At Wednesday's Missoula City Council Committee of the Whole meeting, differing views were raised over the issue of financing the debt incurred by the city to purchase the utility, as well as projected capital expenditures.

The meeting began with a recap from attorney Natasha Prinzing Jones over some of the underlying issues about why it was more necessary for the city to own the utility, as opposed to a for-profit firm like Park/Carlyle Water Company.

"55 percent of the pipes are 45 years or older, and 20 percent of the mains had exceeded their useful life,"Prinzing Jones said. "Four billion gallons of water were lost on an annual basis for a leakage of an unprecedented magnitude of 50 percent or greater, and all this information was based on Mountain Water's own internal documents."

Spokesman John Wilson brought a report by HDI that included a five-year capital improvement plan once the city takes over operations of the water utility.

"With the big problem with water loss, the improvements would focus on water main replacement," Wilson said. "Out of that $29.5 million, the plan calls for $18.5 million to go for water main replacement. That would ramp up over time. Each year we would have routine annual capital expenditures for equipment and controls. Eventually, we would be ramping up that investment up to $3.8 million per year in water main replacement by year five, and expect to maintain that annual investment."

During the public comment period, two individuals spoke on behalf of Mountain Water Company. The first was in-house counsel Ross Miller, who referenced a letter from the management of the utility critical of the city in several issues.

"Short term financing is a huge risk," Miller began. "To hear the city could not acquire the system under fixed-rate long-term financing, and is instead asking the council to approve short-term variable rate financing adjusted monthly which is currently 2.8 percent is shocking. You were given extremely bad news at your November 30 Committee of the Whole meeting. when you were told unequivocally that you do not qualify for long-term financing. That was big news for this entire community."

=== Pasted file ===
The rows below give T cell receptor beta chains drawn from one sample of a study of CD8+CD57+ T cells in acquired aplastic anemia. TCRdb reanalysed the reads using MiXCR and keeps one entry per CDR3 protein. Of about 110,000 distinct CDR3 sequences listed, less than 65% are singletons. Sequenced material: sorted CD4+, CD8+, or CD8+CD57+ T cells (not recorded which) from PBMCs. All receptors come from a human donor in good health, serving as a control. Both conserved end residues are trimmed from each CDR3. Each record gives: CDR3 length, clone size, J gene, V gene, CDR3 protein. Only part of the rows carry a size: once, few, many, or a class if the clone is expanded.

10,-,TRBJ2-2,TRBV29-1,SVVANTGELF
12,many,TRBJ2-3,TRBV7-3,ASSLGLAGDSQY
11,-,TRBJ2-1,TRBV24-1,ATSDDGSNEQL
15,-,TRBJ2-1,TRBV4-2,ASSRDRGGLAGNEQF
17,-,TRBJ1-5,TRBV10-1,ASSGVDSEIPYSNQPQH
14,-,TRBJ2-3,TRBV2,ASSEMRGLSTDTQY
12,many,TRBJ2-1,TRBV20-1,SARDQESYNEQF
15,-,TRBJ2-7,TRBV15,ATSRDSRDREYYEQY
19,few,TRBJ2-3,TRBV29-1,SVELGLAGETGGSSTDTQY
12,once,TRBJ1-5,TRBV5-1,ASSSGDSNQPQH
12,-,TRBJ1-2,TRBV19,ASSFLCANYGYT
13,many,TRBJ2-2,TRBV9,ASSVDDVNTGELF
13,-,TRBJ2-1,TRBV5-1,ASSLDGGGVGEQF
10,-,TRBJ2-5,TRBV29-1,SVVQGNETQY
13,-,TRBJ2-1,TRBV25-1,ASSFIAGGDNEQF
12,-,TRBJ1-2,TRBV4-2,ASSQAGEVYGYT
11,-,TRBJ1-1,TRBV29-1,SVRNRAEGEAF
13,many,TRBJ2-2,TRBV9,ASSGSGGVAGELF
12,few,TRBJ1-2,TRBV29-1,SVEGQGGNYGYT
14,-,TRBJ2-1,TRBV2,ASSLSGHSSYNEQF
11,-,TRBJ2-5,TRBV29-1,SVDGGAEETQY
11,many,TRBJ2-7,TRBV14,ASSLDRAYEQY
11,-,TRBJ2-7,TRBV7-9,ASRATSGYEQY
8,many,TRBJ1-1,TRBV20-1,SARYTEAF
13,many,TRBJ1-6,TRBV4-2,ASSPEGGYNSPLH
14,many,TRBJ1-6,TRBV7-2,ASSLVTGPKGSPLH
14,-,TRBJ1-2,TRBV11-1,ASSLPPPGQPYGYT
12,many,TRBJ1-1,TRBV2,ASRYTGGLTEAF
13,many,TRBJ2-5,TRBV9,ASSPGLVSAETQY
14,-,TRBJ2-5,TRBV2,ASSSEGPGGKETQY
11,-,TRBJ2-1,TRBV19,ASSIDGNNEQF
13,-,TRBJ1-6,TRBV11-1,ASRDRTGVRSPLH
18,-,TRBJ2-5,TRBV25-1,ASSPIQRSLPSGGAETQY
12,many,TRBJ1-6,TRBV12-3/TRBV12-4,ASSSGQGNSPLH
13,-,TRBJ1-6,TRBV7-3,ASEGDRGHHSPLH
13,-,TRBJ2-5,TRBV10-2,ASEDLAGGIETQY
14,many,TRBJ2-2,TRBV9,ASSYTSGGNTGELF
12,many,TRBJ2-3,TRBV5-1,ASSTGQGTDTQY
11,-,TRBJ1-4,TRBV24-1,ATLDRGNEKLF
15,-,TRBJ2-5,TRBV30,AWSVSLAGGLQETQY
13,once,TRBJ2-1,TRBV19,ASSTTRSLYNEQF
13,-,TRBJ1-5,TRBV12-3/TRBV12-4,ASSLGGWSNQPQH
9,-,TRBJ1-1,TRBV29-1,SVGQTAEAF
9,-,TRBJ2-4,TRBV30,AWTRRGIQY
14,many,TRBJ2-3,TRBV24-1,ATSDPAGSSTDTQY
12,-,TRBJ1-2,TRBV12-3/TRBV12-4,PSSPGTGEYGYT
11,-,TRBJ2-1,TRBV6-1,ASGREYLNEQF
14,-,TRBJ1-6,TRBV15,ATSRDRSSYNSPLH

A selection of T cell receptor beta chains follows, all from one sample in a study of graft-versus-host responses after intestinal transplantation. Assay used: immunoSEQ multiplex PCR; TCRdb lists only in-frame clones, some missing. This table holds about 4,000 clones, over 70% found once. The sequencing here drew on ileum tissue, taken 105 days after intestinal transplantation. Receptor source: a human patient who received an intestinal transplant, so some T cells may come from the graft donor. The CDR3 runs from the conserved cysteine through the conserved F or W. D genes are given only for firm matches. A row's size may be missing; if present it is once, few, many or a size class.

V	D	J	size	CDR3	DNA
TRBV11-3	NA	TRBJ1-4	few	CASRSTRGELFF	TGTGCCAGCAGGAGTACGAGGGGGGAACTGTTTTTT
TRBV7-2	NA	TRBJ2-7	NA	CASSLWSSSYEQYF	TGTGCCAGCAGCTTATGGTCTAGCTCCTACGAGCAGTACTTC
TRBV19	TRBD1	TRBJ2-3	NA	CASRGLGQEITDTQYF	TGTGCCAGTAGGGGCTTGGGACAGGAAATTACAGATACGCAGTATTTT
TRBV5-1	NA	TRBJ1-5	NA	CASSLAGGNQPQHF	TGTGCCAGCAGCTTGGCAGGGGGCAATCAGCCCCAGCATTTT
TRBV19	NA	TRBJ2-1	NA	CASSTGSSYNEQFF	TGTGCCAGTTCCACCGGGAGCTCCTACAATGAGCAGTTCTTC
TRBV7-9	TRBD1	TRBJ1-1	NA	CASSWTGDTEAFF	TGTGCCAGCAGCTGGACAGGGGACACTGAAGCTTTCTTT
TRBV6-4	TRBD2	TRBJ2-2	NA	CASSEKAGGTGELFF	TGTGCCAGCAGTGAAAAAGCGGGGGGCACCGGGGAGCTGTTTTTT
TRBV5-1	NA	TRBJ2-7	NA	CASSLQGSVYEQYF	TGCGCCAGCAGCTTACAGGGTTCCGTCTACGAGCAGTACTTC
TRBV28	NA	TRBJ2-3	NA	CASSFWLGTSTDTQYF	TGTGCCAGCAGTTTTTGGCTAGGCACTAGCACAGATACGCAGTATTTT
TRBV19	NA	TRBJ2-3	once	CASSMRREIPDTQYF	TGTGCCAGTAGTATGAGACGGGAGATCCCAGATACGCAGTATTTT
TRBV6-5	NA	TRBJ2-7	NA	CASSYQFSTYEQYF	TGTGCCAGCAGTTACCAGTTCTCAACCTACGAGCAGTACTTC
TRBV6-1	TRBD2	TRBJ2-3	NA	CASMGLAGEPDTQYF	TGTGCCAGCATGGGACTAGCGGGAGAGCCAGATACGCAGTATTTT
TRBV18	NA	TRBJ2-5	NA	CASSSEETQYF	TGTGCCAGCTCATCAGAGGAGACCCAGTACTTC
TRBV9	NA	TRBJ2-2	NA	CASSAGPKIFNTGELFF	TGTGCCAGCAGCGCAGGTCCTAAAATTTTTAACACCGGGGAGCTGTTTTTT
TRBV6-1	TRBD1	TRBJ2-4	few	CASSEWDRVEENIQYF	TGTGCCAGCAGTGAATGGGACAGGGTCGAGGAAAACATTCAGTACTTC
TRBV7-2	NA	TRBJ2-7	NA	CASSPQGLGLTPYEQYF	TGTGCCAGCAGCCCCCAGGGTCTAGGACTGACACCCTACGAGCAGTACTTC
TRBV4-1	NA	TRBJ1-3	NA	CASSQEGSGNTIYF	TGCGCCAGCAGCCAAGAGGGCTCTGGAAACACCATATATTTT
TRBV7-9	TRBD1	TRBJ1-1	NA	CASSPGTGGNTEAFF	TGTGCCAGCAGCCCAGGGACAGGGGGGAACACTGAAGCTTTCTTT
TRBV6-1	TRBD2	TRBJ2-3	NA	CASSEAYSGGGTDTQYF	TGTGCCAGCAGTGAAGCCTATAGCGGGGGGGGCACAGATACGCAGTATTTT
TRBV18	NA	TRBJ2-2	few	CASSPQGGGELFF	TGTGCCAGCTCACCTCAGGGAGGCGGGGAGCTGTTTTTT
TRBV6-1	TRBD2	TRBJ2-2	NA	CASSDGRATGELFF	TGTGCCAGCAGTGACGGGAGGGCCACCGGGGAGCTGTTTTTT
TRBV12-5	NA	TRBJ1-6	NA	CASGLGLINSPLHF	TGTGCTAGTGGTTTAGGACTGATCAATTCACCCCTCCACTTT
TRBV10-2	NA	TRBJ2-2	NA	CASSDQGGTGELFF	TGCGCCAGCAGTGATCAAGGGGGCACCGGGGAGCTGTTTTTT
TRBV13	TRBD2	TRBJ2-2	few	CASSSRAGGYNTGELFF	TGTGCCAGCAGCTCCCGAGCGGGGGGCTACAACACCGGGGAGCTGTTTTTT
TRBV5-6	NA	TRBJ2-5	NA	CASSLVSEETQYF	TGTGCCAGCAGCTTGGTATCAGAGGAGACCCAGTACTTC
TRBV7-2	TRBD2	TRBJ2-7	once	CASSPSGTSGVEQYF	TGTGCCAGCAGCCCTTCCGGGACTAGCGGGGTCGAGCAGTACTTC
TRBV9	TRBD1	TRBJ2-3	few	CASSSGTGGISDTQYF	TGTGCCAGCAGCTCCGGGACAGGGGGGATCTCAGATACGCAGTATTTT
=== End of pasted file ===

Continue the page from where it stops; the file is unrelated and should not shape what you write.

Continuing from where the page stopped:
At that point, chairperson Marilyn Marler interjected, 'For the record, that's not true'," she said, but asked Wilson to continue.

"Because this is a revenue bond," he said, "water rates must automatically increase, or expenses must automatically decrease if there's not enough revenue to cover the bonds. Given that payroll is the primary non-fixed expense, payroll is the most likely area to cut expenses, meaning these risks may fall directly on the employees backs."

Mountain Water Company President John Kappes also spoke during the public comment period and challenged the city's numbers on capital expenses, but when he offered to answer any questions the committee might have, the chairperson, Marilyn Marler, suggested that 'if staff at Mountain Water Company would like to get together with our legal counsel and our finance team, that would probably be a more productive format.getting up to speed on what's really going on with this, instead of only seeing each other in court, or only getting a letter 10 minutes before the meeting.'

Marler said another update on the city's progress on taking over operations of the water utility will come in a few weeks.

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